It’s not overestimating the state of things by saying that Spain has reached an economic crisis point.
With protesters on the street, unemployment at record levels and its economic rating already downgraded, opinions are divided as to whether it will soon need a bailout.
Christina Weisz of foreign exchange specialist Currency Solutions thinks so: ‘Will Spain require a bail-out? I certainly think so, and with an economy that dwarfs Portugal, Greece and Ireland put together, the EU and IMF face serious challenges going forward. However, the key factor is not the bail-out itself, but the possible need for restructuring that Greece is currently experiencing, she said.’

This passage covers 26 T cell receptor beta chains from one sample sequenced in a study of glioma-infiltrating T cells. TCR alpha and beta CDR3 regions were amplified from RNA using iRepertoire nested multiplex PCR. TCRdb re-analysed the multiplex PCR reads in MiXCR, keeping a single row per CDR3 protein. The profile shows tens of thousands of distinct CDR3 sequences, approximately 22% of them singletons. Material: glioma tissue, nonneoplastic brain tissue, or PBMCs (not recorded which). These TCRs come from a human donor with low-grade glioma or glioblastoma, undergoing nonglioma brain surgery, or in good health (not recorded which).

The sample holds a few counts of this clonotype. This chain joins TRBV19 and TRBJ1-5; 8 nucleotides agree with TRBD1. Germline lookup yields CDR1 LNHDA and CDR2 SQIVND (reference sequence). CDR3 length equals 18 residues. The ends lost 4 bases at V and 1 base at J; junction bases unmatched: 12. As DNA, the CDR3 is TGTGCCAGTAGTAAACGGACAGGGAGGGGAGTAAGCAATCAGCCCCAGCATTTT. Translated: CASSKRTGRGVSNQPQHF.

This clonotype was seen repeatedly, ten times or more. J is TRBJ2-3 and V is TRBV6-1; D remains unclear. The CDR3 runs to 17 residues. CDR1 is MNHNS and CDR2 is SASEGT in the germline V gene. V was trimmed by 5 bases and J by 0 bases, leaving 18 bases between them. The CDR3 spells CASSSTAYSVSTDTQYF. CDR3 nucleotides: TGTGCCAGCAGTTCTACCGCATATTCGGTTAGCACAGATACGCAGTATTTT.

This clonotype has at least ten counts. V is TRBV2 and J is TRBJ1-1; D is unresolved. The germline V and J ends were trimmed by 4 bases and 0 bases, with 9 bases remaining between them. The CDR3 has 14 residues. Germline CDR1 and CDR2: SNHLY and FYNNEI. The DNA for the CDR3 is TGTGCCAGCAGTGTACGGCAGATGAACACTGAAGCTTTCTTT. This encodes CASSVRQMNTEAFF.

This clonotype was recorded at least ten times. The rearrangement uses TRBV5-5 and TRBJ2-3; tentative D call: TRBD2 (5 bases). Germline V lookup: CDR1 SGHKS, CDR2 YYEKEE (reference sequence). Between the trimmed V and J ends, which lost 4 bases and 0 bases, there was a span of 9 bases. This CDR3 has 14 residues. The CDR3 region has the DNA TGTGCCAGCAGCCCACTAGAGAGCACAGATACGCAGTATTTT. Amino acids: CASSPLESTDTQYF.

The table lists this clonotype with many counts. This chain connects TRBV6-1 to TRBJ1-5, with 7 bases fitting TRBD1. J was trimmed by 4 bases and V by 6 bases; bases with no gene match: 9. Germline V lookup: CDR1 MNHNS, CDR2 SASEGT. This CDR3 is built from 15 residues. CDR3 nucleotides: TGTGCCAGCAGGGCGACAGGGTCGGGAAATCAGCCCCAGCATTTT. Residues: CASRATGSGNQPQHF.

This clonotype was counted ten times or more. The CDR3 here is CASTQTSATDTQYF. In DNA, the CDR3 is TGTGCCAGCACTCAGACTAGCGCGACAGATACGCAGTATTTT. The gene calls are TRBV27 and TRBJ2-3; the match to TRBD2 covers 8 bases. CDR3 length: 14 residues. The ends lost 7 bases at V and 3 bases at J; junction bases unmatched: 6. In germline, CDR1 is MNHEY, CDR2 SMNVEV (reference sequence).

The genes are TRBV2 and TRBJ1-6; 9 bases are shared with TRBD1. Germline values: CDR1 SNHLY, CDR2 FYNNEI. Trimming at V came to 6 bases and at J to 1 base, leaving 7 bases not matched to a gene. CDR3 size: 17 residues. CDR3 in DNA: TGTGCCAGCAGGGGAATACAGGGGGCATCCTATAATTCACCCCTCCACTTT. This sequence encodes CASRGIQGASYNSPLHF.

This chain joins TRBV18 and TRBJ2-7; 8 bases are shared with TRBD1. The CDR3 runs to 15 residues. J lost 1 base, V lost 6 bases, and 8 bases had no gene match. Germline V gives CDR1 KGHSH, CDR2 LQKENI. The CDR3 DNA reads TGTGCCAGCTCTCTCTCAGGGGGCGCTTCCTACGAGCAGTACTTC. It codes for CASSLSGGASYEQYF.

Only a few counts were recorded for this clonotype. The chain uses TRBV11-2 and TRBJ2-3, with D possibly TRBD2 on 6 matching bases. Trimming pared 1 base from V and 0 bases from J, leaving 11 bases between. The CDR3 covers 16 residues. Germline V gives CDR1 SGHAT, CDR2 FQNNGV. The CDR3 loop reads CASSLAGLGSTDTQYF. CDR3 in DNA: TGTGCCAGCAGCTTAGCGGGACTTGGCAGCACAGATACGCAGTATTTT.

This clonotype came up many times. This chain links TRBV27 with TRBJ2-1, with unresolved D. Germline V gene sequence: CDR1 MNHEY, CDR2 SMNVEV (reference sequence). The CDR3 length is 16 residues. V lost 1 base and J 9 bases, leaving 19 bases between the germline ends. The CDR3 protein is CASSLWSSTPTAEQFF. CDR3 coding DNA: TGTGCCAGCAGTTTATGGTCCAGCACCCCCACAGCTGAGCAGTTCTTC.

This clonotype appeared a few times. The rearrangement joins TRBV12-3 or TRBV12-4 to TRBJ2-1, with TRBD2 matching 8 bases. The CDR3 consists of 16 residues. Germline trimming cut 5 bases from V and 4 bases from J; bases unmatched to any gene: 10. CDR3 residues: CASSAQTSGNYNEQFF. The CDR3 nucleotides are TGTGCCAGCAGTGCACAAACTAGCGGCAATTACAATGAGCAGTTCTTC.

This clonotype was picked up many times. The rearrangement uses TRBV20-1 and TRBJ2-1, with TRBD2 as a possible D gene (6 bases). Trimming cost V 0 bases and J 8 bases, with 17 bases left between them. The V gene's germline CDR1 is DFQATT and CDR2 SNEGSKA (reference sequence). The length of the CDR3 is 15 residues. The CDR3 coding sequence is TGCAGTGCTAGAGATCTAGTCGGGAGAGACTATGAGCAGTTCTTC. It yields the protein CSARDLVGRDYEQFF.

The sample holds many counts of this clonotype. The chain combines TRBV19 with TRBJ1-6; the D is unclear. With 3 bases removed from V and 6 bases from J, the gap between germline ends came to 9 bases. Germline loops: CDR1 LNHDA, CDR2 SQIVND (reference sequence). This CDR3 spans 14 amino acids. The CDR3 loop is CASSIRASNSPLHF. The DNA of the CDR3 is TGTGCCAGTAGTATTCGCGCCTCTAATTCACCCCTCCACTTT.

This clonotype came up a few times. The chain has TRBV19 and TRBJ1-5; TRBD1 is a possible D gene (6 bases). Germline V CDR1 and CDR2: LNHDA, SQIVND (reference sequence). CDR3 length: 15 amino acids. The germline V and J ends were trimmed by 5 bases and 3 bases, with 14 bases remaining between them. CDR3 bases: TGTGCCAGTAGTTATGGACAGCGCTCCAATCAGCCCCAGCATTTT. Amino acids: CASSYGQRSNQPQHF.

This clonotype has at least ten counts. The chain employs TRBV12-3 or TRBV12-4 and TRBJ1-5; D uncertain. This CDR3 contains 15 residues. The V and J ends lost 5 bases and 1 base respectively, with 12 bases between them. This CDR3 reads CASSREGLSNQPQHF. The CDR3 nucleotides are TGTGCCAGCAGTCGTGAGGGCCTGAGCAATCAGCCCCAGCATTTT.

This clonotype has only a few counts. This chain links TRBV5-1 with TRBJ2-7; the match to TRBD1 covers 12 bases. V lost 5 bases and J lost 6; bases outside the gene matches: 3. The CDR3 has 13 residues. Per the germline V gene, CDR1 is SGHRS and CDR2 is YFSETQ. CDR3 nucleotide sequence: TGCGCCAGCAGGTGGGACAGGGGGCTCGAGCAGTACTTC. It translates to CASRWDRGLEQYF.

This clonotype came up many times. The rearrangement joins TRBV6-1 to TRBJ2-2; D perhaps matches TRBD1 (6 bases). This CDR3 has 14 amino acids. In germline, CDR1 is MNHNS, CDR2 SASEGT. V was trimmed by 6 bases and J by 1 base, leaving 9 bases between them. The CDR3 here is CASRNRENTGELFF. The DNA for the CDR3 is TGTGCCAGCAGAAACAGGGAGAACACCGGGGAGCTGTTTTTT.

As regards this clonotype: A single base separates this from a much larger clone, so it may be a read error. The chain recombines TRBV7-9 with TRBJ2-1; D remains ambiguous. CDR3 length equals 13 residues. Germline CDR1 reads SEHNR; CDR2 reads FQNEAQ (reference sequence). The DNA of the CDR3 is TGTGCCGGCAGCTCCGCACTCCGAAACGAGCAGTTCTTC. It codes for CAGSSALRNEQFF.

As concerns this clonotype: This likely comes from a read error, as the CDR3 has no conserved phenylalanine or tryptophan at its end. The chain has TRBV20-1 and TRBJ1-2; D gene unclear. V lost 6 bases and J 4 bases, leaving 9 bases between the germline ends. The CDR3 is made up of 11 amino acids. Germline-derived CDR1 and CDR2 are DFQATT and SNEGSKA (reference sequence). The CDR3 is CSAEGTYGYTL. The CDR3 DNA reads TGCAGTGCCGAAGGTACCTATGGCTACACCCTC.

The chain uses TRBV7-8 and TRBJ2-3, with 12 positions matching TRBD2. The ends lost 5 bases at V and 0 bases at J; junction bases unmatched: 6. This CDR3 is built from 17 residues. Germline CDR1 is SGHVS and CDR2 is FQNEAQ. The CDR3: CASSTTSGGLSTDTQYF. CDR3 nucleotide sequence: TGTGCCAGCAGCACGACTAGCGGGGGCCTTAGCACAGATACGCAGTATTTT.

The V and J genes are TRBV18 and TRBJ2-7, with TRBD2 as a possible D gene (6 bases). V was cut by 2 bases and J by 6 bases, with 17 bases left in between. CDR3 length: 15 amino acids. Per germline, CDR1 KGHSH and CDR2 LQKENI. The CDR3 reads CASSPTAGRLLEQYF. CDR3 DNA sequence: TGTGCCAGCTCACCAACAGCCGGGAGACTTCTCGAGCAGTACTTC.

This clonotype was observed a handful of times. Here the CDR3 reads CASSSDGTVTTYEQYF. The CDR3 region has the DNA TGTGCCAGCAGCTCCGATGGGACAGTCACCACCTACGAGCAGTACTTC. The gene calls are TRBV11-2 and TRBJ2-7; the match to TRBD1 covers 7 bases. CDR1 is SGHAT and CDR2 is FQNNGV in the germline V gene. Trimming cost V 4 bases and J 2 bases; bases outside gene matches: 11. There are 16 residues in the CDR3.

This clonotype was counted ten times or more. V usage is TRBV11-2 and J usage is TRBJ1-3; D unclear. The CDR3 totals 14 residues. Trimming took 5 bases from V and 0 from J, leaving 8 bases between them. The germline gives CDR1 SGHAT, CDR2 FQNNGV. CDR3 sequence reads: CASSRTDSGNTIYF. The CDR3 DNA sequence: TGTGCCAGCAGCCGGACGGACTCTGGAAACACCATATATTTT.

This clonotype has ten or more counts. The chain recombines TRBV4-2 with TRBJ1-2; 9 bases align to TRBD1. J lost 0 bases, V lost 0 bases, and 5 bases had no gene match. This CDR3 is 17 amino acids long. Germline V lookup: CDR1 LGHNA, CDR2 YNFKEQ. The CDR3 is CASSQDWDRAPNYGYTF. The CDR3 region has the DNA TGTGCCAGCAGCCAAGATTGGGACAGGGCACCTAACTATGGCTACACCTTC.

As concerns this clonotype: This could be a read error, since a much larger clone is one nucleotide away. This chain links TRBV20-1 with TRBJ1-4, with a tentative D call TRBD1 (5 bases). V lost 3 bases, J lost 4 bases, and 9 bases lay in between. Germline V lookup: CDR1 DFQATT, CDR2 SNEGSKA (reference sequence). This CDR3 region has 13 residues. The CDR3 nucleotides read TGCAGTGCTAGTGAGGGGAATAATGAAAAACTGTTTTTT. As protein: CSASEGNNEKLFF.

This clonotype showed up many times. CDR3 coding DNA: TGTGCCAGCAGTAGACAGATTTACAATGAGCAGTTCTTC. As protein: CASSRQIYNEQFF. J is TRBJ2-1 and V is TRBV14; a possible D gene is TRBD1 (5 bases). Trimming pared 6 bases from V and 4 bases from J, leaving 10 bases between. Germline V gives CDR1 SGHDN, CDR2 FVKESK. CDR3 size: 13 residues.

Jeremy Cook, economist at World First, is not so sure, summing up the situation thus, saying: ‘With Greece teetering on the brink of a default, and the economic woes of the peripheral nations continuing to pose a serious threat to the stability of the eurozone, we live in turbulent times.
‘There’s no doubting that a Spanish bailout remains a very real possibility albeit an unlikely one. We feel the eurozone is likely to begin to feel the strain of the burden of the debt crisis in fringe nations in a more pronounced way in the next few months.’